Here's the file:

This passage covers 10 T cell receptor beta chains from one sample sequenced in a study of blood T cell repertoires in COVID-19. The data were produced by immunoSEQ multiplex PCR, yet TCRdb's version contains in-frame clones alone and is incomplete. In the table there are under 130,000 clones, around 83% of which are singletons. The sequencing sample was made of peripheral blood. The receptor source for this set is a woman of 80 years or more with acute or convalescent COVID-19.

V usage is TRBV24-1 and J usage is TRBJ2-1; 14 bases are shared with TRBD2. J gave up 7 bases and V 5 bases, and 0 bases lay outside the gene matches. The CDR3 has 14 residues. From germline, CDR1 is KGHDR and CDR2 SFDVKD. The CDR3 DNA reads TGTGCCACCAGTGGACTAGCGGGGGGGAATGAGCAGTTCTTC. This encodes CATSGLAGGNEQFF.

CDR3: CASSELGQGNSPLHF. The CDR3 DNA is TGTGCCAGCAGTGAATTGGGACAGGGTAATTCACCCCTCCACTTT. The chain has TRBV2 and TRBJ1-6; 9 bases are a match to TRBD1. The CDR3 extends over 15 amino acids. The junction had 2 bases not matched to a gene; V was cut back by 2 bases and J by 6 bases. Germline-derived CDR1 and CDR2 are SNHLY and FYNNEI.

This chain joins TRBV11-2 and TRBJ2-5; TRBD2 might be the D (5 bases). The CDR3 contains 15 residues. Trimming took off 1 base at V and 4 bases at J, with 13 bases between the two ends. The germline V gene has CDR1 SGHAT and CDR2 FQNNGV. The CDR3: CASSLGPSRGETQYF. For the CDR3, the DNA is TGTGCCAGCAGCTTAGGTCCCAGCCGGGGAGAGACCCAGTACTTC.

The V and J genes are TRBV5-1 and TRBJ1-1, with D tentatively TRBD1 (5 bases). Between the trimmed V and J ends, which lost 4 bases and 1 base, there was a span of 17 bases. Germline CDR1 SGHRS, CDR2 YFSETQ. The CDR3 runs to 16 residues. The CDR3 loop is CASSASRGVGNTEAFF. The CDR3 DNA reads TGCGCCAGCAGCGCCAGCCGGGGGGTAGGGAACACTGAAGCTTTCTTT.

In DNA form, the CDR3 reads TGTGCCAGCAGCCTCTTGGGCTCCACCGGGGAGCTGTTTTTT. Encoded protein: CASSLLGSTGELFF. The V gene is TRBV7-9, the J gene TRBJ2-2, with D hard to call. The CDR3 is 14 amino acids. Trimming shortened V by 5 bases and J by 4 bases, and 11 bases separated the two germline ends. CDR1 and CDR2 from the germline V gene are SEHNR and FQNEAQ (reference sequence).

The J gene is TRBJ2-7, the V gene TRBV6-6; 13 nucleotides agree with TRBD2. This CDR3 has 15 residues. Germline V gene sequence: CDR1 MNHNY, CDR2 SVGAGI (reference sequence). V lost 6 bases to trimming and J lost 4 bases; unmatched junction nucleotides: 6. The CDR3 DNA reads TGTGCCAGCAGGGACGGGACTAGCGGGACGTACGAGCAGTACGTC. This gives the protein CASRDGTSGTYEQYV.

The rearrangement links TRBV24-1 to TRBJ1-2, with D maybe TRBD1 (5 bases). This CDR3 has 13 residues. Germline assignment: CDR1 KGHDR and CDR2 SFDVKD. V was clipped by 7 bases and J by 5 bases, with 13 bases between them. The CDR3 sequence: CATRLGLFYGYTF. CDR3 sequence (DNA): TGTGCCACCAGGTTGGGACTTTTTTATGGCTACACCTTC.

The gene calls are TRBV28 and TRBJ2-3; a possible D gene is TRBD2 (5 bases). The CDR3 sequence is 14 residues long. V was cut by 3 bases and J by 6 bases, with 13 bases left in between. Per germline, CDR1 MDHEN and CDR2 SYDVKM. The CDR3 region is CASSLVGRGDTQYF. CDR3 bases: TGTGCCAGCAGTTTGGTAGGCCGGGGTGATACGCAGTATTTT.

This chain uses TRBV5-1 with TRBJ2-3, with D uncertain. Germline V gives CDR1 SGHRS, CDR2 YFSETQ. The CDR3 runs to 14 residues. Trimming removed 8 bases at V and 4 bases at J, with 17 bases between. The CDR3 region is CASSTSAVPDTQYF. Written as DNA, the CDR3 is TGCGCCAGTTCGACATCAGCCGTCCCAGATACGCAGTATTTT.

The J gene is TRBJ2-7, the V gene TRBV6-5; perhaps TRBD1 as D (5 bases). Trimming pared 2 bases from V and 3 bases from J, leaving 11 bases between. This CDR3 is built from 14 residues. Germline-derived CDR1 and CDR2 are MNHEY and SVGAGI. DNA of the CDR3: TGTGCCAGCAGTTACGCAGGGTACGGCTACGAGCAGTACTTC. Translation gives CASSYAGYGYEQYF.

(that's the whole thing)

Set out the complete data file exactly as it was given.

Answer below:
This passage covers 10 T cell receptor beta chains from one sample sequenced in a study of blood T cell repertoires in COVID-19. The data were produced by immunoSEQ multiplex PCR, yet TCRdb's version contains in-frame clones alone and is incomplete. In the table there are under 130,000 clones, around 83% of which are singletons. The sequencing sample was made of peripheral blood. The receptor source for this set is a woman of 80 years or more with acute or convalescent COVID-19.

V usage is TRBV24-1 and J usage is TRBJ2-1; 14 bases are shared with TRBD2. J gave up 7 bases and V 5 bases, and 0 bases lay outside the gene matches. The CDR3 has 14 residues. From germline, CDR1 is KGHDR and CDR2 SFDVKD. The CDR3 DNA reads TGTGCCACCAGTGGACTAGCGGGGGGGAATGAGCAGTTCTTC. This encodes CATSGLAGGNEQFF.

CDR3: CASSELGQGNSPLHF. The CDR3 DNA is TGTGCCAGCAGTGAATTGGGACAGGGTAATTCACCCCTCCACTTT. The chain has TRBV2 and TRBJ1-6; 9 bases are a match to TRBD1. The CDR3 extends over 15 amino acids. The junction had 2 bases not matched to a gene; V was cut back by 2 bases and J by 6 bases. Germline-derived CDR1 and CDR2 are SNHLY and FYNNEI.

This chain joins TRBV11-2 and TRBJ2-5; TRBD2 might be the D (5 bases). The CDR3 contains 15 residues. Trimming took off 1 base at V and 4 bases at J, with 13 bases between the two ends. The germline V gene has CDR1 SGHAT and CDR2 FQNNGV. The CDR3: CASSLGPSRGETQYF. For the CDR3, the DNA is TGTGCCAGCAGCTTAGGTCCCAGCCGGGGAGAGACCCAGTACTTC.

The V and J genes are TRBV5-1 and TRBJ1-1, with D tentatively TRBD1 (5 bases). Between the trimmed V and J ends, which lost 4 bases and 1 base, there was a span of 17 bases. Germline CDR1 SGHRS, CDR2 YFSETQ. The CDR3 runs to 16 residues. The CDR3 loop is CASSASRGVGNTEAFF. The CDR3 DNA reads TGCGCCAGCAGCGCCAGCCGGGGGGTAGGGAACACTGAAGCTTTCTTT.

In DNA form, the CDR3 reads TGTGCCAGCAGCCTCTTGGGCTCCACCGGGGAGCTGTTTTTT. Encoded protein: CASSLLGSTGELFF. The V gene is TRBV7-9, the J gene TRBJ2-2, with D hard to call. The CDR3 is 14 amino acids. Trimming shortened V by 5 bases and J by 4 bases, and 11 bases separated the two germline ends. CDR1 and CDR2 from the germline V gene are SEHNR and FQNEAQ (reference sequence).

The J gene is TRBJ2-7, the V gene TRBV6-6; 13 nucleotides agree with TRBD2. This CDR3 has 15 residues. Germline V gene sequence: CDR1 MNHNY, CDR2 SVGAGI (reference sequence). V lost 6 bases to trimming and J lost 4 bases; unmatched junction nucleotides: 6. The CDR3 DNA reads TGTGCCAGCAGGGACGGGACTAGCGGGACGTACGAGCAGTACGTC. This gives the protein CASRDGTSGTYEQYV.

The rearrangement links TRBV24-1 to TRBJ1-2, with D maybe TRBD1 (5 bases). This CDR3 has 13 residues. Germline assignment: CDR1 KGHDR and CDR2 SFDVKD. V was clipped by 7 bases and J by 5 bases, with 13 bases between them. The CDR3 sequence: CATRLGLFYGYTF. CDR3 sequence (DNA): TGTGCCACCAGGTTGGGACTTTTTTATGGCTACACCTTC.

The gene calls are TRBV28 and TRBJ2-3; a possible D gene is TRBD2 (5 bases). The CDR3 sequence is 14 residues long. V was cut by 3 bases and J by 6 bases, with 13 bases left in between. Per germline, CDR1 MDHEN and CDR2 SYDVKM. The CDR3 region is CASSLVGRGDTQYF. CDR3 bases: TGTGCCAGCAGTTTGGTAGGCCGGGGTGATACGCAGTATTTT.

This chain uses TRBV5-1 with TRBJ2-3, with D uncertain. Germline V gives CDR1 SGHRS, CDR2 YFSETQ. The CDR3 runs to 14 residues. Trimming removed 8 bases at V and 4 bases at J, with 17 bases between. The CDR3 region is CASSTSAVPDTQYF. Written as DNA, the CDR3 is TGCGCCAGTTCGACATCAGCCGTCCCAGATACGCAGTATTTT.

The J gene is TRBJ2-7, the V gene TRBV6-5; perhaps TRBD1 as D (5 bases). Trimming pared 2 bases from V and 3 bases from J, leaving 11 bases between. This CDR3 is built from 14 residues. Germline-derived CDR1 and CDR2 are MNHEY and SVGAGI. DNA of the CDR3: TGTGCCAGCAGTTACGCAGGGTACGGCTACGAGCAGTACTTC. Translation gives CASSYAGYGYEQYF.